Construction continues for some, not others
Tools sit idle across New York as construction slows in order to build social defenses against the coronavirus.
Some contractors are continuing with one-man jobs. Others are temporarily closing up shop. Meanwhile, construction crews working on utilities, affordable housing, public-sector projects and other jobs deemed “essential” are continuing to work, while following health guidelines.
Saranac Lake and Lake Placid are including hotels in this list of essential projects. Executive order 202.6 dictates which businesses are and are not subject to workforce reductions due to other executive orders. Hotels and places of accommodation are deemed “essential infrastructure” by this order, and so local governments are allowing construction on hotel infrastructure to continue.
When the order came from the state on March 30, town and village code enforcement officers in the Tri-Lakes area contacted their lists of contractors to let them know. They said most have complied with the order, and they haven’t ticketed anyone.
Tupper Lake village Code Enforcement Officer Peter Edwards said there have been three crews he’s told to stop work or move to one-person jobs, including one doing non-essential roof work on a home. He said if it is emergency work — like if the roof was leaking — it would be deemed essential.
Also, unfinished jobs that pose a safety risk are allowed to continue.
The construction of a new municipal electric garage in Tupper Lake is also continuing, as government jobs are considered essential.
Lake Placid village Code Enforcement Officer Mike Orticelle said he received one compliant about hotel construction, but the work is allowed because hotel construction has been deemed essential.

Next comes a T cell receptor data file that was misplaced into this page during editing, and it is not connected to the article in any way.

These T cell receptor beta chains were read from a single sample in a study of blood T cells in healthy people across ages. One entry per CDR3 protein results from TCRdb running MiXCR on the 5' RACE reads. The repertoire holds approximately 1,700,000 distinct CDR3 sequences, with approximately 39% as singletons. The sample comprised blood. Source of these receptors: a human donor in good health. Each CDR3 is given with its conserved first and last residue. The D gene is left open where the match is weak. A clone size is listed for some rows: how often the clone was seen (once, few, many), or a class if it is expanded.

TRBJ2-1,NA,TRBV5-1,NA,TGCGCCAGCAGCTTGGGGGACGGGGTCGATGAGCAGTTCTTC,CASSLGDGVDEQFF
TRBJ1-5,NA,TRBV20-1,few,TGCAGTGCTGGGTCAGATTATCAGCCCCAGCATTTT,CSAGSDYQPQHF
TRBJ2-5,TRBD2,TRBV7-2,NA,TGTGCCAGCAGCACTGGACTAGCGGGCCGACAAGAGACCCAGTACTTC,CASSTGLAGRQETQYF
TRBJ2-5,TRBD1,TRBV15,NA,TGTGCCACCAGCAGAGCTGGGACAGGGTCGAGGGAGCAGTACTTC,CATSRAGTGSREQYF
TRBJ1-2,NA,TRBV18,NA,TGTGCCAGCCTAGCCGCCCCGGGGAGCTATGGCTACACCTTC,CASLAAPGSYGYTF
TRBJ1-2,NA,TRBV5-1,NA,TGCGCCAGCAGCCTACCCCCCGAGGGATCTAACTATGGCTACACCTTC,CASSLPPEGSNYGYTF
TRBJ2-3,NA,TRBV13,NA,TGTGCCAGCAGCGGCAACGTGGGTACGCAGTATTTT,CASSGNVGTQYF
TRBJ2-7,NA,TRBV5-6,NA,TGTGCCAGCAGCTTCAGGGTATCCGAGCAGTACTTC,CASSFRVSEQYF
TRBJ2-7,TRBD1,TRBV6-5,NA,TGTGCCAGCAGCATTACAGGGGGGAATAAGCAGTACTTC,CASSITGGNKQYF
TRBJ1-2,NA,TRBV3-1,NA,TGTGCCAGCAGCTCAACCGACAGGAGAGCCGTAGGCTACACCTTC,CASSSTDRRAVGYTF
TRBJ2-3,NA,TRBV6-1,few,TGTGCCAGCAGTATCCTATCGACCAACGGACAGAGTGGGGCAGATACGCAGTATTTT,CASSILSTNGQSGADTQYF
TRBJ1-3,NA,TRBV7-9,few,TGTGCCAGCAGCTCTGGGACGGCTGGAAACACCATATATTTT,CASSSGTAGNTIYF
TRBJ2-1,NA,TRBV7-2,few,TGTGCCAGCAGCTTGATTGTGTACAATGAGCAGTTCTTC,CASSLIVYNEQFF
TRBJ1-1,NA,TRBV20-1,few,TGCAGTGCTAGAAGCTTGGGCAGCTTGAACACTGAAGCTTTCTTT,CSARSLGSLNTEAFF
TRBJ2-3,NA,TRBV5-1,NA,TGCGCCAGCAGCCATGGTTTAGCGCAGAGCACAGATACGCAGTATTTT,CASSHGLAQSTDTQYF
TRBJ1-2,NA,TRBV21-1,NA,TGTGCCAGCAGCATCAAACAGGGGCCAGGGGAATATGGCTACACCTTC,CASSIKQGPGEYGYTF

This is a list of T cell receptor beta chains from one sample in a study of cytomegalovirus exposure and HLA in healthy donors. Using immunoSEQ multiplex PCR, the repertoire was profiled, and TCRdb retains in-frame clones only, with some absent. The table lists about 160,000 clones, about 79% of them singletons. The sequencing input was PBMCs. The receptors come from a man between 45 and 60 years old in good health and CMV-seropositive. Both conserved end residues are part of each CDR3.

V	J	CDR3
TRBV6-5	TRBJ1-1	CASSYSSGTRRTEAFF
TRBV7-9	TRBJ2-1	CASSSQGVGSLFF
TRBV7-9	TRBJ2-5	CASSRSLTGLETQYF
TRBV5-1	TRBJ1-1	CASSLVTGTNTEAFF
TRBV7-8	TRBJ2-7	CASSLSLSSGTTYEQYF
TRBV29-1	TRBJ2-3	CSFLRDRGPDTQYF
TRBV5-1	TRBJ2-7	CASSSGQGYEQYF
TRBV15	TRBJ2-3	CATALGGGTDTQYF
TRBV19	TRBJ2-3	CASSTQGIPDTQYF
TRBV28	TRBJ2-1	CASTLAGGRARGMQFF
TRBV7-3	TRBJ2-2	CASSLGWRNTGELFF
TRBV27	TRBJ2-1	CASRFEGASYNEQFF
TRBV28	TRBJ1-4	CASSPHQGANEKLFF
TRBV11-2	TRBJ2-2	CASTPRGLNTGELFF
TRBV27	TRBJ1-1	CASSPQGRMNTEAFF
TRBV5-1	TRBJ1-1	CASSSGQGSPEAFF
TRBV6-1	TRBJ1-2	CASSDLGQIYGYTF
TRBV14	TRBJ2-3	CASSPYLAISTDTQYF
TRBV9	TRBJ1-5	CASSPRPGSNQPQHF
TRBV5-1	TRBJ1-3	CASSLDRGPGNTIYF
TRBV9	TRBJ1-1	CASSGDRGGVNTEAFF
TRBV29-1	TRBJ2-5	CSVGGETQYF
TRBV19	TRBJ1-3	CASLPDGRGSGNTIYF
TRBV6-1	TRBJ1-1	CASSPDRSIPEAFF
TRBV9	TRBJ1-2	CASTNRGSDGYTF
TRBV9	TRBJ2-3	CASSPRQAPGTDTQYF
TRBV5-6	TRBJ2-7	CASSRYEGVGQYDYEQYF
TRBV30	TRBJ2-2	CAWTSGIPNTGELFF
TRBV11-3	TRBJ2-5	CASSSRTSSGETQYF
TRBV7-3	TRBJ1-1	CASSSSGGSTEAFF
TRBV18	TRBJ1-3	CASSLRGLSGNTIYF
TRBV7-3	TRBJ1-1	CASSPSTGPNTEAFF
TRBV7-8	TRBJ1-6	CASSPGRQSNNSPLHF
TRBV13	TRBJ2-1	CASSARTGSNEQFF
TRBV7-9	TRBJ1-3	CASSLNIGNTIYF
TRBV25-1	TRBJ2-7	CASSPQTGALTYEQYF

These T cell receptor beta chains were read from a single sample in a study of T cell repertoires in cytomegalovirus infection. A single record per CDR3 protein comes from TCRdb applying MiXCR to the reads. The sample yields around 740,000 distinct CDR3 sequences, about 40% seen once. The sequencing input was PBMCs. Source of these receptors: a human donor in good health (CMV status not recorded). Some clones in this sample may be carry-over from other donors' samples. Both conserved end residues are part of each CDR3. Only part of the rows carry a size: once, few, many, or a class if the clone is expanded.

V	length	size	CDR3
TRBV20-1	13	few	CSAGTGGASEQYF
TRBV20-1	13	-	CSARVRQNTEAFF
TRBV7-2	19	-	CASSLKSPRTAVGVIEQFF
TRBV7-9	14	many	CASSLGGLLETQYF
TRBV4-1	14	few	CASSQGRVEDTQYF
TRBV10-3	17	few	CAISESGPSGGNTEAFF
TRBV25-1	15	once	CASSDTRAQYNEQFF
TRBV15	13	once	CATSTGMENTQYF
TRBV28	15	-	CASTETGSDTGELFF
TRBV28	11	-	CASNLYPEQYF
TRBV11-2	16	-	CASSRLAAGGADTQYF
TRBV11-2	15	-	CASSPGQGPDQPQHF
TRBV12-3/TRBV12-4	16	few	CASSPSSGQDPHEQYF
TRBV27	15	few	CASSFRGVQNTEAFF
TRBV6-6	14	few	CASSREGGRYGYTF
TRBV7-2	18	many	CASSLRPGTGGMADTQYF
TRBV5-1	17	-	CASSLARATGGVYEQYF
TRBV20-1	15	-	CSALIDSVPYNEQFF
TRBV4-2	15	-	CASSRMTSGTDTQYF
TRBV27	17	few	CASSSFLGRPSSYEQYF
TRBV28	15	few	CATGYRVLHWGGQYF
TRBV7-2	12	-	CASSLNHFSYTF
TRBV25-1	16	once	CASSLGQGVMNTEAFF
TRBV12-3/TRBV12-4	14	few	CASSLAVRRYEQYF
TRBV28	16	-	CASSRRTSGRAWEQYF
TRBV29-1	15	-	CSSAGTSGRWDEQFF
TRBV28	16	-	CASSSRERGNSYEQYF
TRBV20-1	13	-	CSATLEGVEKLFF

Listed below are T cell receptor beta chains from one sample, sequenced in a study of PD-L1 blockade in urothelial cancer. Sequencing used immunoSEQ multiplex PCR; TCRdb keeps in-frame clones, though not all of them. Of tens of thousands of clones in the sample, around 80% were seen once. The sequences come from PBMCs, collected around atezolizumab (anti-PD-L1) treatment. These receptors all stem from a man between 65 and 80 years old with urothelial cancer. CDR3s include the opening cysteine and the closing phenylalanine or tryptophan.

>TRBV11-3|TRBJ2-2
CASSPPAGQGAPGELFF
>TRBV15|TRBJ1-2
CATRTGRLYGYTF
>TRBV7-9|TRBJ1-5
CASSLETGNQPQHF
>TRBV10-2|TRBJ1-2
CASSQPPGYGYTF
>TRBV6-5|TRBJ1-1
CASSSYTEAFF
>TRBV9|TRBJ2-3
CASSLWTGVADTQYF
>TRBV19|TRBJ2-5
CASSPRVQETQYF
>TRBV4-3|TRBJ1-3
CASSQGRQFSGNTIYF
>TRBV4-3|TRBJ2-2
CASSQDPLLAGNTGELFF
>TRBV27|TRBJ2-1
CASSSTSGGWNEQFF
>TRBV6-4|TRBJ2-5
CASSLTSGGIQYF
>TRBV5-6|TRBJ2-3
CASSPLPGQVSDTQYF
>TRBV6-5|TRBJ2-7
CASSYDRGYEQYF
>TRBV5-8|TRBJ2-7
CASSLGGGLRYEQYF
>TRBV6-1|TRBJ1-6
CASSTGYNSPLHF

Orticelle said some Lake Placid contractors had already laid off their crews to be on the safe side during the outbreak.
“Quite frankly, some of them have expressed that their employees are scared of contracting the virus and bringing it back to their families,” Orticelle said.
This order has not been easy for many contractors, though.
In Saranac Lake, town of Harrietstown Code Enforcement Officer Todd David said this is hardest on small “father-son” companies. Edwards in Tupper Lake agreed.
“Some of them are a little upset,” he said.
He said some contractors are trying to get spring work done for summer residents.
He said the state gave a one-worker exception, so jobs that can be done by oneself can continue.
“There’s a lot that one man can do,” Edwards said.
Clint Hollingsworth, a Tupper Lake village board trustee and owner of Hollingsworth Carpentry & Renovation, said he feels the one-person job site limit is “extreme.”
“In construction you really should have two guys on a job for safety reasons,” he said.
He said his seven crew members have been laid off and are applying for unemployment benefits right now, but if the limit is raised to a two-person job site, they could get back to business as usual.
“If we were allowed to have two guys to work, I think it’s fair to say that my crew, we would all be working,” Hollingsworth said. “I get that we’re trying to rid this horrible virus that is literally plaguing the world, but I think that at least allowing certain fields to trickle and ease up on the restrictions would help.”
In the North Country, he said, many of his job sites are remote, and he wondered if restrictions could be lifted for upstate New York. He mentioned that the state order references job site elevators as a problem area. Up here, he said he is more likely to be working out of a boat than an elevator.
Hollingsworth said he has a financial cushion because his business is well established, but as an employer, he cannot apply for unemployment. He said he is still thankful for the one-person exception because it allows him to do smaller odd jobs to keep an income for his business.
“The second we have word (from the state), construction will resume,” Harrietstown’s David said.